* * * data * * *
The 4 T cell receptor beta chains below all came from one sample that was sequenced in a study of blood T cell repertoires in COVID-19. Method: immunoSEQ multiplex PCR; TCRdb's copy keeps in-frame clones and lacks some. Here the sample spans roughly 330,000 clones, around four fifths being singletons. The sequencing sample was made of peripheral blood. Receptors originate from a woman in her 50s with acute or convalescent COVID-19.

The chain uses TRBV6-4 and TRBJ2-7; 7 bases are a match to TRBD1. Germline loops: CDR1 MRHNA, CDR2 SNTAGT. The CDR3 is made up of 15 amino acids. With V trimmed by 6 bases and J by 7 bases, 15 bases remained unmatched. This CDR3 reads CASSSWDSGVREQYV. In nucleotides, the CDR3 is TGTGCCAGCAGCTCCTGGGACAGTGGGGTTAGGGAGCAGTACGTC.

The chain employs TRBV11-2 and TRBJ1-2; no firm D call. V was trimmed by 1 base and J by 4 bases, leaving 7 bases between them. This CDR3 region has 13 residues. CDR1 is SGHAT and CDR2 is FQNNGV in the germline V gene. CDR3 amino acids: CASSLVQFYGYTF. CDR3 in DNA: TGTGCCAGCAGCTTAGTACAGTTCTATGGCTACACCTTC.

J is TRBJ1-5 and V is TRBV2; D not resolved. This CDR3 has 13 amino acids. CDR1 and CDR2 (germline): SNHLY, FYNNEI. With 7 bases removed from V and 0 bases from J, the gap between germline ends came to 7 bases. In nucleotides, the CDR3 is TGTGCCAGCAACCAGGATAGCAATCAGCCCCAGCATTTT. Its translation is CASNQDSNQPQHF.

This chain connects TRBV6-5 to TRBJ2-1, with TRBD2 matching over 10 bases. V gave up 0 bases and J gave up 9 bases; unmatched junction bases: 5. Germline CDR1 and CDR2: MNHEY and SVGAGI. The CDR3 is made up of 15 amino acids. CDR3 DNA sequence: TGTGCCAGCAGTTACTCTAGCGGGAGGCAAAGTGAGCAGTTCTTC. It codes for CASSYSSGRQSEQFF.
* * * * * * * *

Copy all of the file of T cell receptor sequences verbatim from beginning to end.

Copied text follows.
The 4 T cell receptor beta chains below all came from one sample that was sequenced in a study of blood T cell repertoires in COVID-19. Method: immunoSEQ multiplex PCR; TCRdb's copy keeps in-frame clones and lacks some. Here the sample spans roughly 330,000 clones, around four fifths being singletons. The sequencing sample was made of peripheral blood. Receptors originate from a woman in her 50s with acute or convalescent COVID-19.

The chain uses TRBV6-4 and TRBJ2-7; 7 bases are a match to TRBD1. Germline loops: CDR1 MRHNA, CDR2 SNTAGT. The CDR3 is made up of 15 amino acids. With V trimmed by 6 bases and J by 7 bases, 15 bases remained unmatched. This CDR3 reads CASSSWDSGVREQYV. In nucleotides, the CDR3 is TGTGCCAGCAGCTCCTGGGACAGTGGGGTTAGGGAGCAGTACGTC.

The chain employs TRBV11-2 and TRBJ1-2; no firm D call. V was trimmed by 1 base and J by 4 bases, leaving 7 bases between them. This CDR3 region has 13 residues. CDR1 is SGHAT and CDR2 is FQNNGV in the germline V gene. CDR3 amino acids: CASSLVQFYGYTF. CDR3 in DNA: TGTGCCAGCAGCTTAGTACAGTTCTATGGCTACACCTTC.

J is TRBJ1-5 and V is TRBV2; D not resolved. This CDR3 has 13 amino acids. CDR1 and CDR2 (germline): SNHLY, FYNNEI. With 7 bases removed from V and 0 bases from J, the gap between germline ends came to 7 bases. In nucleotides, the CDR3 is TGTGCCAGCAACCAGGATAGCAATCAGCCCCAGCATTTT. Its translation is CASNQDSNQPQHF.

This chain connects TRBV6-5 to TRBJ2-1, with TRBD2 matching over 10 bases. V gave up 0 bases and J gave up 9 bases; unmatched junction bases: 5. Germline CDR1 and CDR2: MNHEY and SVGAGI. The CDR3 is made up of 15 amino acids. CDR3 DNA sequence: TGTGCCAGCAGTTACTCTAGCGGGAGGCAAAGTGAGCAGTTCTTC. It codes for CASSYSSGRQSEQFF.